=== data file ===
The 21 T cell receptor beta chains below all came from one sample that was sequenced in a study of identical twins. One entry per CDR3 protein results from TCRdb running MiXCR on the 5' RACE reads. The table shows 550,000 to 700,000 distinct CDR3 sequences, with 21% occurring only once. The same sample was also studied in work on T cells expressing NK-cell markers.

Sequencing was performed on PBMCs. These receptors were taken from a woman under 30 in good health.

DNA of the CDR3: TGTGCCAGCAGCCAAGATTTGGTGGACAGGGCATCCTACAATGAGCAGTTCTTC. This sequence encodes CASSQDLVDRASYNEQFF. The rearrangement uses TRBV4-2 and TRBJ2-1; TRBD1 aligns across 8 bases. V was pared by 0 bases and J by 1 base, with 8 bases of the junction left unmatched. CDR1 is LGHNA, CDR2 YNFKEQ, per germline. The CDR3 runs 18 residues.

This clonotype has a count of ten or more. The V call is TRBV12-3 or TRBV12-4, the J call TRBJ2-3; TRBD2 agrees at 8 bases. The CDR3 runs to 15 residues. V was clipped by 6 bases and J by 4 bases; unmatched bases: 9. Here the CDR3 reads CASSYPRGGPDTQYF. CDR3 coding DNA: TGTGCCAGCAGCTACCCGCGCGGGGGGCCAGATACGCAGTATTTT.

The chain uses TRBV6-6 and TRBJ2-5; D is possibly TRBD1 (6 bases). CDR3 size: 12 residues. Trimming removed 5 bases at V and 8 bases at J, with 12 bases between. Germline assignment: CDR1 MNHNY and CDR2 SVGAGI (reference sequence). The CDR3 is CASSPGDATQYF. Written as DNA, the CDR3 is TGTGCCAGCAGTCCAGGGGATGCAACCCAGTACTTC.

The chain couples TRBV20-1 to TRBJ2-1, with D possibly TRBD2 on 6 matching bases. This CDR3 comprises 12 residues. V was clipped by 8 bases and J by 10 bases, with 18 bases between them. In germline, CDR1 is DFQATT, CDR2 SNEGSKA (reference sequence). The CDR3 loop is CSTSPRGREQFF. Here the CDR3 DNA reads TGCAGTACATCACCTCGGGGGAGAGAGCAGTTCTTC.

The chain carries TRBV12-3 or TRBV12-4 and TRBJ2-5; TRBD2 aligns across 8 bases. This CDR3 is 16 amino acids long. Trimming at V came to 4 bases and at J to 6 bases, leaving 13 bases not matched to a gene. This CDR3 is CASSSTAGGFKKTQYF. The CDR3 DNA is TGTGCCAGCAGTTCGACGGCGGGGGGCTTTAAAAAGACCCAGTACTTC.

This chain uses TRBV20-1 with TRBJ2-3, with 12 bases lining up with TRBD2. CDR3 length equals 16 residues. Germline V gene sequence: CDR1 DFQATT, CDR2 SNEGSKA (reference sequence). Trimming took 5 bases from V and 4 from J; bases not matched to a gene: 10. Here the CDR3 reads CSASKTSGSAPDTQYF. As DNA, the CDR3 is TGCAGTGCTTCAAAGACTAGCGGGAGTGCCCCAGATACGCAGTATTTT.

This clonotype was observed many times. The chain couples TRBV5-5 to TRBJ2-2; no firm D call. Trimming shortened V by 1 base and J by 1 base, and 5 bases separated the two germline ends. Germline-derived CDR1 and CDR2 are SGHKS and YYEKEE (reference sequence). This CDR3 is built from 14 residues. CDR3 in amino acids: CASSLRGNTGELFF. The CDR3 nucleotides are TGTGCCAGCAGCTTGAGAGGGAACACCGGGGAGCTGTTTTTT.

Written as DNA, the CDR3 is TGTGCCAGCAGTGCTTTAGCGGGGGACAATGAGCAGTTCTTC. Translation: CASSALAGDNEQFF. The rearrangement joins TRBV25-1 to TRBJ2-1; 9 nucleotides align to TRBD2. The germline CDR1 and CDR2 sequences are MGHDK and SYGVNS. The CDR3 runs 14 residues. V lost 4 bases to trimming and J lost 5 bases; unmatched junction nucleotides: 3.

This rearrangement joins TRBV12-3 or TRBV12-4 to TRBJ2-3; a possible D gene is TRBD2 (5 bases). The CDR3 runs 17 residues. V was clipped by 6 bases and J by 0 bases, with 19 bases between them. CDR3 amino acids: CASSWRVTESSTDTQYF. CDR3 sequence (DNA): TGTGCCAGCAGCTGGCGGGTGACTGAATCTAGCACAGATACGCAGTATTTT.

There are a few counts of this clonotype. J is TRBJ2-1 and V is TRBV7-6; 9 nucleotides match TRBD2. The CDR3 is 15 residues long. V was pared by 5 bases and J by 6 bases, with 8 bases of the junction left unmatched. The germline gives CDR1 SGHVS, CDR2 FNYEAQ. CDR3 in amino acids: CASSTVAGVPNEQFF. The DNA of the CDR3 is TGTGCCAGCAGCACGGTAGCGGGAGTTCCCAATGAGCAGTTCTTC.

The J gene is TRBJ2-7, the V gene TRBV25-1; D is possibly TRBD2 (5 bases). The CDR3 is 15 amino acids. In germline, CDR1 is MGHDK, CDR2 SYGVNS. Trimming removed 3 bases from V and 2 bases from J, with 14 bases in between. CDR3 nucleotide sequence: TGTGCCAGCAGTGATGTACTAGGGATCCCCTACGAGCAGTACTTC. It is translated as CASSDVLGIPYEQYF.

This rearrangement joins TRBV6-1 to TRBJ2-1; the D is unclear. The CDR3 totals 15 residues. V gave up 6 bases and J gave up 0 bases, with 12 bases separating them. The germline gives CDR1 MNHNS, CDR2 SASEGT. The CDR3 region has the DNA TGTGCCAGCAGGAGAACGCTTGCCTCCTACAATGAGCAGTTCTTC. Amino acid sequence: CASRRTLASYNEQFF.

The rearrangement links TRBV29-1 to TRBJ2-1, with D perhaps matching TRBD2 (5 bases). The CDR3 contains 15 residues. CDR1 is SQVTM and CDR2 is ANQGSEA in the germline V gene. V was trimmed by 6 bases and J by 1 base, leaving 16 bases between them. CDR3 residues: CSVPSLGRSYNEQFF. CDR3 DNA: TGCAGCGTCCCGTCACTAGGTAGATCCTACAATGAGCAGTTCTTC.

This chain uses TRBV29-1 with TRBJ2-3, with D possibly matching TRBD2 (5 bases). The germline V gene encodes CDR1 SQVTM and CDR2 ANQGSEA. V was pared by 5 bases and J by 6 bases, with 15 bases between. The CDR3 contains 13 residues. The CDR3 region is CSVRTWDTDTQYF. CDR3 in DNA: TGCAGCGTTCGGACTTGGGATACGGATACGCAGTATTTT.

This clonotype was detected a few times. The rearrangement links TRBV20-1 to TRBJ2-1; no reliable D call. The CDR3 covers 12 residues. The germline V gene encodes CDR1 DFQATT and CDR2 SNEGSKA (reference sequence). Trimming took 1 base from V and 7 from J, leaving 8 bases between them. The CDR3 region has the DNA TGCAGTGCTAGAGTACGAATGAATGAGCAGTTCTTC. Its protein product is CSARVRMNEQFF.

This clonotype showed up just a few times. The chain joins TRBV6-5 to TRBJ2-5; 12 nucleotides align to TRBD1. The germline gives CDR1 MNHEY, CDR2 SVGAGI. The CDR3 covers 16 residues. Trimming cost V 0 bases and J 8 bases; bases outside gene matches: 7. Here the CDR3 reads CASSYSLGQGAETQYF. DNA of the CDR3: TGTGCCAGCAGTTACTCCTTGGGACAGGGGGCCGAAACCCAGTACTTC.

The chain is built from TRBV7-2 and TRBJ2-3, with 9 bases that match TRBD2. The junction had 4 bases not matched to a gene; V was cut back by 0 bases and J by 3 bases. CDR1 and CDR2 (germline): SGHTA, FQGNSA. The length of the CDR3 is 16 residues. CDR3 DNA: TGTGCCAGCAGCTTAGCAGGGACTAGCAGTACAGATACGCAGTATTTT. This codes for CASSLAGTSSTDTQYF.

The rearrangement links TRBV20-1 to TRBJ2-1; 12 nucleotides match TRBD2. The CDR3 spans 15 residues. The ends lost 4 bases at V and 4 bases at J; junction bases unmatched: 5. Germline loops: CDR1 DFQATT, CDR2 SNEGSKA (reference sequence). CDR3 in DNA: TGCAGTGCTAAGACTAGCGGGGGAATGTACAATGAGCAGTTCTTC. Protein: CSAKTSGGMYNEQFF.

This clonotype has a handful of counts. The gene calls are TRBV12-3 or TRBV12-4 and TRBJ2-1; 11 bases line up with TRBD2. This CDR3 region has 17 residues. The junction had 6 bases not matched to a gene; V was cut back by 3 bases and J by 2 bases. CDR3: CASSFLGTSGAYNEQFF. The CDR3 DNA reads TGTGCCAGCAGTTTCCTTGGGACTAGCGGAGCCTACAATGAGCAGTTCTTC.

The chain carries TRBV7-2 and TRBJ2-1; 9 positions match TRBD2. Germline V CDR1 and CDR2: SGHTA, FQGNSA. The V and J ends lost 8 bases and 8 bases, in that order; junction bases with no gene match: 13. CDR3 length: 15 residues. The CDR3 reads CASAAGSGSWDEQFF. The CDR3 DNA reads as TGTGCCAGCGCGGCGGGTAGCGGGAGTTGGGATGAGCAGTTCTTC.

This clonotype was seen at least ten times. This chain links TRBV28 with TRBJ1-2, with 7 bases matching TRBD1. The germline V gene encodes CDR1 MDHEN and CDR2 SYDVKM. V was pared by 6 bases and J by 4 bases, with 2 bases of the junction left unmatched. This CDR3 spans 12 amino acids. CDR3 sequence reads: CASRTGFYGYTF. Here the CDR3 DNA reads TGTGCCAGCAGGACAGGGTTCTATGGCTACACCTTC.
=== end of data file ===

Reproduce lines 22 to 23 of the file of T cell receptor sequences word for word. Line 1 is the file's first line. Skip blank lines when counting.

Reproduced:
The chain carries TRBV7-2 and TRBJ2-1; 9 positions match TRBD2. Germline V CDR1 and CDR2: SGHTA, FQGNSA. The V and J ends lost 8 bases and 8 bases, in that order; junction bases with no gene match: 13. CDR3 length: 15 residues. The CDR3 reads CASAAGSGSWDEQFF. The CDR3 DNA reads as TGTGCCAGCGCGGCGGGTAGCGGGAGTTGGGATGAGCAGTTCTTC.

This clonotype was seen at least ten times. This chain links TRBV28 with TRBJ1-2, with 7 bases matching TRBD1. The germline V gene encodes CDR1 MDHEN and CDR2 SYDVKM. V was pared by 6 bases and J by 4 bases, with 2 bases of the junction left unmatched. This CDR3 spans 12 amino acids. CDR3 sequence reads: CASRTGFYGYTF. Here the CDR3 DNA reads TGTGCCAGCAGGACAGGGTTCTATGGCTACACCTTC.